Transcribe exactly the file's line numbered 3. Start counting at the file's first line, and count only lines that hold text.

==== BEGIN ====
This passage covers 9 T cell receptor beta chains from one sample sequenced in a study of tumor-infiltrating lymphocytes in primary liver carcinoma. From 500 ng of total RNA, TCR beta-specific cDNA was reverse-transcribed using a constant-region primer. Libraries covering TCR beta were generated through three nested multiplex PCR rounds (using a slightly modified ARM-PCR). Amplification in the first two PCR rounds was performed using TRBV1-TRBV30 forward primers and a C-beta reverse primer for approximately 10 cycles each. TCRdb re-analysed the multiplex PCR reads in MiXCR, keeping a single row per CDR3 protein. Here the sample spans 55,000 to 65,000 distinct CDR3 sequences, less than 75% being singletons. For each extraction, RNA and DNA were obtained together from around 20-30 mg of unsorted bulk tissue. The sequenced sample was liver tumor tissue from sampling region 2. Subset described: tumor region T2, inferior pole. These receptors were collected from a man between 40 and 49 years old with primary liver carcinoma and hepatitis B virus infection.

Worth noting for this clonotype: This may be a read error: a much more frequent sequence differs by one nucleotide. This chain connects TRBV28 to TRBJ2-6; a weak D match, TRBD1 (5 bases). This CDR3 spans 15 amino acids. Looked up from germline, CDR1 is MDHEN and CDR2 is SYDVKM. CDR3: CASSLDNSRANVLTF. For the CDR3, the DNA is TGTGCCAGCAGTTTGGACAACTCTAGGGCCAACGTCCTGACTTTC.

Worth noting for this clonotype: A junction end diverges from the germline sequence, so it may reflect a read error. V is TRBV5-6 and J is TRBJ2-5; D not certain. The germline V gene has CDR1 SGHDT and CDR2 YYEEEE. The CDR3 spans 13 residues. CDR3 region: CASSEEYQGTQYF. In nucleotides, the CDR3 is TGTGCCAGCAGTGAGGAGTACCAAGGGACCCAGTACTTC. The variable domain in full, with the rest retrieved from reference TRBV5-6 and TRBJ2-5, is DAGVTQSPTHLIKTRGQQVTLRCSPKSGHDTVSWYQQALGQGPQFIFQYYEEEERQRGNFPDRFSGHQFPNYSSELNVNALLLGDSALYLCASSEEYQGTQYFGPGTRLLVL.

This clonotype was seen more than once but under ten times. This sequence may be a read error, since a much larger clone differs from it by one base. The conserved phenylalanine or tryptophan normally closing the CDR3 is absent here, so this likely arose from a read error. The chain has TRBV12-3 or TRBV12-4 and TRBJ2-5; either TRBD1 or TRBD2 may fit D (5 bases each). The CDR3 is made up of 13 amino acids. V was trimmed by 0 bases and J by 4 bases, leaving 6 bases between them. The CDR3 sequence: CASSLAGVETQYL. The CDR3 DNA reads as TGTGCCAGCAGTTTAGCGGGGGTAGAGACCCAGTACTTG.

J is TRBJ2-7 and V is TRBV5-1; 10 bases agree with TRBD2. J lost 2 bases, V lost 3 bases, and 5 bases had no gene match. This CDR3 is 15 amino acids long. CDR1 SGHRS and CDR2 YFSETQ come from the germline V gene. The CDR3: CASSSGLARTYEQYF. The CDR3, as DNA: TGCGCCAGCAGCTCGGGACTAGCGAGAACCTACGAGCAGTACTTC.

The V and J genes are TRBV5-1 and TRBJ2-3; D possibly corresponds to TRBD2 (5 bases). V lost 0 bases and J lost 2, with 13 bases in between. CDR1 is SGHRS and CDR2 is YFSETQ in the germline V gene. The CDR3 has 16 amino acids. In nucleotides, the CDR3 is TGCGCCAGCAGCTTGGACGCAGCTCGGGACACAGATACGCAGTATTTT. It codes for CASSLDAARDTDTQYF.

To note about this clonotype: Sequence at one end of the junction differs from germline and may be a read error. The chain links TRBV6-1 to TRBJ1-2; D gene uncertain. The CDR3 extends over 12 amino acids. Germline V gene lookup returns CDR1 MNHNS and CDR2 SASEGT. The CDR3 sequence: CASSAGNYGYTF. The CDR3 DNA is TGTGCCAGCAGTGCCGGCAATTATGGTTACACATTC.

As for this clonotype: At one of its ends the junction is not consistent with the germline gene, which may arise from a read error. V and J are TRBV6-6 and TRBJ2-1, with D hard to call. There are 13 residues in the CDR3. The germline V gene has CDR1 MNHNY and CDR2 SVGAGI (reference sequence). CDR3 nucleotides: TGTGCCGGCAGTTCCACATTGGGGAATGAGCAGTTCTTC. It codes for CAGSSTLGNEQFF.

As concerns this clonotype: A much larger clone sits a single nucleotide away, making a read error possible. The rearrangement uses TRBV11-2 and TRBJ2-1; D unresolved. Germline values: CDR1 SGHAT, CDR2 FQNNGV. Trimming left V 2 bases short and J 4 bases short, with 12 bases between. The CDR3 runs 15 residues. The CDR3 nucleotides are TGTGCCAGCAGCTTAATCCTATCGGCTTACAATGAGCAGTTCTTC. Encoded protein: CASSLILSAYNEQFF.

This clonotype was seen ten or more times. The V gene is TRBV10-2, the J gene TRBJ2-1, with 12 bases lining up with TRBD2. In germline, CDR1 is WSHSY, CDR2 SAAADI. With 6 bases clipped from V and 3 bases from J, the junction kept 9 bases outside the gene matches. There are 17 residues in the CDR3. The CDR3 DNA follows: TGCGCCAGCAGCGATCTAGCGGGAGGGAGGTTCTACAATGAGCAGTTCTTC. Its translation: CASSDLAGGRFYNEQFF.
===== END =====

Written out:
Worth noting for this clonotype: A junction end diverges from the germline sequence, so it may reflect a read error. V is TRBV5-6 and J is TRBJ2-5; D not certain. The germline V gene has CDR1 SGHDT and CDR2 YYEEEE. The CDR3 spans 13 residues. CDR3 region: CASSEEYQGTQYF. In nucleotides, the CDR3 is TGTGCCAGCAGTGAGGAGTACCAAGGGACCCAGTACTTC. The variable domain in full, with the rest retrieved from reference TRBV5-6 and TRBJ2-5, is DAGVTQSPTHLIKTRGQQVTLRCSPKSGHDTVSWYQQALGQGPQFIFQYYEEEERQRGNFPDRFSGHQFPNYSSELNVNALLLGDSALYLCASSEEYQGTQYFGPGTRLLVL.